The Act excludes telephone equipment or components thereof furnished to the user by a provider of wire or electronic communications service in the ordinary course of business and being used by the subscriber in the ordinary course of business. 18 U.S.C. ' 2510(5)(a). Thus, monitoring voice-mail retrievable systems furnished by a communications service, and used during the ordinary course of business, may not constitute an "interception" for the purposes of this statute. Although it is unclear whether this exception would apply to a voice-mail system, it appears less likely to apply to an e-mail or other system if the system does not rely on a "telephone or telegraph instrument, equipment or facility, or any component thereof." To fall within the ambit of this exception, monitoring also must take place within the "ordinary course of business." 18 U.S.C. ' 2510(5)(a). Sanders v. Bosch, 38 F.3d 736 (4th Cir. 1994). A general policy of monitoring does not by itself render monitoring of any particular call or piece of information as occurring in the ordinary course of business. Rather, every particular monitoring activity must be separately considered to determine whether it occurred in the ordinary course of business.

Implement New Technology Using A Team Selection Process Which Focuses On Employment-Related Issues

Employers often ignore employment-related legal problems that may accompany the introduction of new technology. Many employers focus on the quick implementation of new technology in order to gain the immediate benefits of increased productivity and efficiency. However, in so doing, the employer may not anticipate the effect the new technology may have on personnel policies and procedures or the potential employment-related legal problems that may accompany the new technology. Employers often implement the new technology without even consulting with the human resources or legal departments.

It is essential that today's employer adopt a multidisciplinary approach to implementing new technology. A team should be formed and staffed with representatives from all affected departments, including human resources and legal. The team should be given the goal of implementing technology and integrating the new technology into the business objectives of the organization. The team process will help to ensure that the new technology will either fit existing employment policies or that those policies will be modified coincident with the installation of the new system. In this manner, it is more likely that troublesome issues which could result in litigation will be identified in advance.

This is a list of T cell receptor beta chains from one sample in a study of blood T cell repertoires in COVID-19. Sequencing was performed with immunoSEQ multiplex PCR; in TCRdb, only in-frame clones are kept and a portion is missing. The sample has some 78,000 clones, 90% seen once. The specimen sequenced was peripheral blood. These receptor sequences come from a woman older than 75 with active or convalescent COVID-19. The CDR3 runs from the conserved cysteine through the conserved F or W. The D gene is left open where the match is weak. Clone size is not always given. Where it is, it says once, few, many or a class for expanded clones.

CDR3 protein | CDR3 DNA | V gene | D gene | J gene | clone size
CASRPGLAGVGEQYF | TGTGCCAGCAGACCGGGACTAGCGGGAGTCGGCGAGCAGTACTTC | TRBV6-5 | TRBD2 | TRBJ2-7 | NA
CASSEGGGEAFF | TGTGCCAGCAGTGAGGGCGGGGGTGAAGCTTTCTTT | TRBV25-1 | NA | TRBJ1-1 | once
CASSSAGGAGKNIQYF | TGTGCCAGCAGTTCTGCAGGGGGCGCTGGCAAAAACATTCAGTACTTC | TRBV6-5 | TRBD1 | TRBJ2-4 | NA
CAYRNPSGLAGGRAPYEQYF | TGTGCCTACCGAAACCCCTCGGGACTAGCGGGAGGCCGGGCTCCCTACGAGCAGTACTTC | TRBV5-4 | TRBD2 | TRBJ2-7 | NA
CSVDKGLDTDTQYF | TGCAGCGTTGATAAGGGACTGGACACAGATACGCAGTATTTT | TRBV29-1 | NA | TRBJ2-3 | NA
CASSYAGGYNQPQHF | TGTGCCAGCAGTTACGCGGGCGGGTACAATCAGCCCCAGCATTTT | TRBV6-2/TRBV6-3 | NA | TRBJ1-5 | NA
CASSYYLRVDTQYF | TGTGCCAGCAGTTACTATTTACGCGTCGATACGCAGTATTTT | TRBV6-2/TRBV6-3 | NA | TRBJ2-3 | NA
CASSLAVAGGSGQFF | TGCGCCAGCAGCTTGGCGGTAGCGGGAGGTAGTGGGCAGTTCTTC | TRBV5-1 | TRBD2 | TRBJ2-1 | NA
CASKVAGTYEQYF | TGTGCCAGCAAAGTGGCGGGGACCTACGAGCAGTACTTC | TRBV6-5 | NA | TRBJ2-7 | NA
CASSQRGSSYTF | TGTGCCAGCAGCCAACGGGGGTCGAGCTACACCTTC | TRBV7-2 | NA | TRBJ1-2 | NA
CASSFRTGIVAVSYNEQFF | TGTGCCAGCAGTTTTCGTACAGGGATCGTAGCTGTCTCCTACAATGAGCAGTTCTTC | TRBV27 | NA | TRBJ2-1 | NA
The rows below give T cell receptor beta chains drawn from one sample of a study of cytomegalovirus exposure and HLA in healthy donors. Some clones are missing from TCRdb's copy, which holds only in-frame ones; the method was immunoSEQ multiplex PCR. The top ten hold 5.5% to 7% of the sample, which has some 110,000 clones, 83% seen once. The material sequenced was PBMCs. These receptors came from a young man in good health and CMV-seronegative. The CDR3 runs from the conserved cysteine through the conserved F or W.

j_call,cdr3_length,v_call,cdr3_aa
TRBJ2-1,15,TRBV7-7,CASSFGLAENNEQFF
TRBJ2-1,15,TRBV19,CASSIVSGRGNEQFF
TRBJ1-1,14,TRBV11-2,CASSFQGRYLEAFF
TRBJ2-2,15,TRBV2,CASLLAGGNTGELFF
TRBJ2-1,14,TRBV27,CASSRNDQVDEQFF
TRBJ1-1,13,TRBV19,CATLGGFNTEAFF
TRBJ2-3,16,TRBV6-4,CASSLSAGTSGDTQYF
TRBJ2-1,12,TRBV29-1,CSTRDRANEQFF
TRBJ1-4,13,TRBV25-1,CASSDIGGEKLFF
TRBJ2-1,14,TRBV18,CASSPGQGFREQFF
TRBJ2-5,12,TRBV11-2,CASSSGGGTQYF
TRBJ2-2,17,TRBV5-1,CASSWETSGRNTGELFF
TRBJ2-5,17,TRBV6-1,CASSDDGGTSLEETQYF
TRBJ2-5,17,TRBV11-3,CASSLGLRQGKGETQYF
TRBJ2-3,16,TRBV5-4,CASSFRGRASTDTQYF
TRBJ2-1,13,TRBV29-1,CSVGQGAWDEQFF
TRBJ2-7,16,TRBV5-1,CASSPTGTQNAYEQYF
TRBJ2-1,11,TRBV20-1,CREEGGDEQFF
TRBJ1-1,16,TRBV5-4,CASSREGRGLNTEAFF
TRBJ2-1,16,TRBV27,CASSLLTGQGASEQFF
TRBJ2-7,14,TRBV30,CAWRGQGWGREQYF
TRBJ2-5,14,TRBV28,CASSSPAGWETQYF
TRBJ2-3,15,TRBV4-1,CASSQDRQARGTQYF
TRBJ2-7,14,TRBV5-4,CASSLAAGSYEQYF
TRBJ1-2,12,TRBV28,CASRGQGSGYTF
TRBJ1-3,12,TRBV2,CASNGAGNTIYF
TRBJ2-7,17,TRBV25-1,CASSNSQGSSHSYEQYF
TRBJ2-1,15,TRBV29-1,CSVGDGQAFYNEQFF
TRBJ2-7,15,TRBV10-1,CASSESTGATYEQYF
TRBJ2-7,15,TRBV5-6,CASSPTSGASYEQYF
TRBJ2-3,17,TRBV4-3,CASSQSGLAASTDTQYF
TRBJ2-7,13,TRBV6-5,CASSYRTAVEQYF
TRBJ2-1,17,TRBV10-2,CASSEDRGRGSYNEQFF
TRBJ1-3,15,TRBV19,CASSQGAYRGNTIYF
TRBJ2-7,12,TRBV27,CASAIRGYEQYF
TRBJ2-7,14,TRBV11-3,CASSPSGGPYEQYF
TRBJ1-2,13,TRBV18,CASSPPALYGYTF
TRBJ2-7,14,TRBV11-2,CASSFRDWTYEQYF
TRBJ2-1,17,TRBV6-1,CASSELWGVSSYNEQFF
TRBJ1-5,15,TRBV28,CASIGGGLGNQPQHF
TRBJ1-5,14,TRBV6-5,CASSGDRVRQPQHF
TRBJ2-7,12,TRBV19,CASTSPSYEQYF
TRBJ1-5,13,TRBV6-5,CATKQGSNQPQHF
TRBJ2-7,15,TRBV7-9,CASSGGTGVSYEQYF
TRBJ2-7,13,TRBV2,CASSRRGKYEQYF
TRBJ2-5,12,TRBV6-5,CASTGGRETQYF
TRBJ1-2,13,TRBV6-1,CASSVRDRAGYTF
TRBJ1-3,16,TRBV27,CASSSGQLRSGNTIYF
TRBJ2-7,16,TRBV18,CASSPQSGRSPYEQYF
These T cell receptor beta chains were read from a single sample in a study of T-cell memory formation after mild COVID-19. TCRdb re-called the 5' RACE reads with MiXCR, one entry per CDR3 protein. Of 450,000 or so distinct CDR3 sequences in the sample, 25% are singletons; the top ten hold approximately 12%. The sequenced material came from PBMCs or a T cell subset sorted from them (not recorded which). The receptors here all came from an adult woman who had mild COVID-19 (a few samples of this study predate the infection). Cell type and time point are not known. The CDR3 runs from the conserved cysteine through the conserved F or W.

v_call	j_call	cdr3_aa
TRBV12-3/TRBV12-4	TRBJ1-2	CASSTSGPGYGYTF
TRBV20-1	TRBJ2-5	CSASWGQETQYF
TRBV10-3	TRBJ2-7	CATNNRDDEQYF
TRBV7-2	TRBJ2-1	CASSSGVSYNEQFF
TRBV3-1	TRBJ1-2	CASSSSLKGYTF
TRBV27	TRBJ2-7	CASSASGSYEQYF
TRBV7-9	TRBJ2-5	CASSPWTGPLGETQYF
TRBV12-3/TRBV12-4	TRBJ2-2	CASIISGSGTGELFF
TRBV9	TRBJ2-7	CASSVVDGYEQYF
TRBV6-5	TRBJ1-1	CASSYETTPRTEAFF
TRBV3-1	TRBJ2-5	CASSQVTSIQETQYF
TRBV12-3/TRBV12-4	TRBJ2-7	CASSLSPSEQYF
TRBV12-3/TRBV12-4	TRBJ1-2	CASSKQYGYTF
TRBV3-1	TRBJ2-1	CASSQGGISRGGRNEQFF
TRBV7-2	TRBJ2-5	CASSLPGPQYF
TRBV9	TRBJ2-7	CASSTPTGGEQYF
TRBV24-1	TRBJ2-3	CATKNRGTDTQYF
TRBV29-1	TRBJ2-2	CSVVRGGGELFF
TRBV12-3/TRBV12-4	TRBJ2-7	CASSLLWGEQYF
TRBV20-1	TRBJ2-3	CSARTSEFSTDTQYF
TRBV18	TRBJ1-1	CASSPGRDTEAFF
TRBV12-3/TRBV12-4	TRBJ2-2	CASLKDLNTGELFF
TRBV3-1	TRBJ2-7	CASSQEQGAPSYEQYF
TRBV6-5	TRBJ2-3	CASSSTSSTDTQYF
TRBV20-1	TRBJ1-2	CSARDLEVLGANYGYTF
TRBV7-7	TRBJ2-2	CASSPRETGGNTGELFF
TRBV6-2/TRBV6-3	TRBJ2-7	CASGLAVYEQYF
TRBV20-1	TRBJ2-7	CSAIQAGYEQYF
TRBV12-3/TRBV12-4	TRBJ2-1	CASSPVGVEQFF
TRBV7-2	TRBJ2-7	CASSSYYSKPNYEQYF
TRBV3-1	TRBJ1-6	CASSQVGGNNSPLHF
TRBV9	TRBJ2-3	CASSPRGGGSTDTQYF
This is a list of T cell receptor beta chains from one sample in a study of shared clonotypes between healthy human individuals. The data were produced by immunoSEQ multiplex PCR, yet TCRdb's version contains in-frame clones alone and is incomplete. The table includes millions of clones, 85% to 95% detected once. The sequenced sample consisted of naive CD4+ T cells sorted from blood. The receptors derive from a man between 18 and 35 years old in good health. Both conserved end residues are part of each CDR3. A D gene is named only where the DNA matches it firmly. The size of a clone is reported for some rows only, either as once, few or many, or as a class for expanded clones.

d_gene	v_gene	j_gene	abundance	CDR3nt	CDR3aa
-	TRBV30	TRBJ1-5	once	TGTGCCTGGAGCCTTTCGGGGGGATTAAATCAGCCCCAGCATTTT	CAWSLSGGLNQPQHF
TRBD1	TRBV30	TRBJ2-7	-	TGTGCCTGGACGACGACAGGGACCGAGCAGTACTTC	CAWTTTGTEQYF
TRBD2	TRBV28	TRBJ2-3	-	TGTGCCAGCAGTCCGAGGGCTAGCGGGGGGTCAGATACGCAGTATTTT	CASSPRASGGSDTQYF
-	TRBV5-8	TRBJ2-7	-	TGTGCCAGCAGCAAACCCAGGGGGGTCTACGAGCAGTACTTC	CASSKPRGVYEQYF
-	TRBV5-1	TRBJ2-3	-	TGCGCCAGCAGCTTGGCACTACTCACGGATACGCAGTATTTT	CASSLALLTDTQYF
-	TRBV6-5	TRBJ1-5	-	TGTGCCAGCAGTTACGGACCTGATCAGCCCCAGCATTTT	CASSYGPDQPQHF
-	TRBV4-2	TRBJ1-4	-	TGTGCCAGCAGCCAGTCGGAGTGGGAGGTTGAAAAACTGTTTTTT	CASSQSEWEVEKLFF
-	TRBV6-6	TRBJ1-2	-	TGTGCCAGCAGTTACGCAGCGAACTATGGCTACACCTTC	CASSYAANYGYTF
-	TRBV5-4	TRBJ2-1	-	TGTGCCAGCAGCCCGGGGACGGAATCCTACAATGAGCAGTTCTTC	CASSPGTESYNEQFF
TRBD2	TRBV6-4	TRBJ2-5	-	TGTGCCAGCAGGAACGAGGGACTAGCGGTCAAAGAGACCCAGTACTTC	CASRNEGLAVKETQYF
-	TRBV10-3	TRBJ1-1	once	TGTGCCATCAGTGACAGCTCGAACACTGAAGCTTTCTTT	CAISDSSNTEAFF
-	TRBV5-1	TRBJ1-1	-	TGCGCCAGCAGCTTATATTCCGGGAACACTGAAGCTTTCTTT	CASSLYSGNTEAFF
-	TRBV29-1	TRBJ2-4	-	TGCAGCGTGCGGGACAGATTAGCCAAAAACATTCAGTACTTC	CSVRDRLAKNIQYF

Review Existing Employment Privacy Policies

Once an employer has committed to examining the employment law considerations associated with the introduction of new technology, it is essential to critically review existing policies to determine how technology is addressed by the policies and whether the policies need modification. Too few employers have developed comprehensive privacy policies. In a study undertaken in 1996, the Society of Human Resource Management found that nearly 80% of study participants used electronic mail -- yet only 36% of those corporations had in place policies regarding proper e-mail usage, and only 34% had written workplace privacy policies. Such a policy is becoming more and more essential However, even if a company has a privacy policy, it will probably have to be reviewed to ensure that it addresses issues unique to the electronic workplace.

Establish A Self-Auditing And Issue Spotting Process

In planning for the implementation of new information technology in the workplace, one must consider a wide range of practical and legal employment implications. Any practical or legal deficiencies could be eliminated if an employer conducted a simple audit of its practices prior to implementing a technological change. For example, a company should consider the following issues when implementing electronic mail and Work Wide Web access.

  • Who will be the authorized users of the new technology, and how will they be identified within the company
  • How will access to the Company's electronic mail or Intranet system be limited?
  • Will there be sensitive or confidential business or personnel information available in or transmitted through the system? How will the Company handle attached documents sent on the Internet?
  • What steps, including policies, procedures, and technical protective systems, should be established to protect confidential and business information
  • Which of the company's personnel policies will need to be revised in light of the new technology
  • Will there be safety and occupational health training needed as a result of the new technology?
  • What potential health or safety problems may be presented by the new technology, and how will the company address those potential problems? What ergonomic accommodations should be offered to employees using the new technology?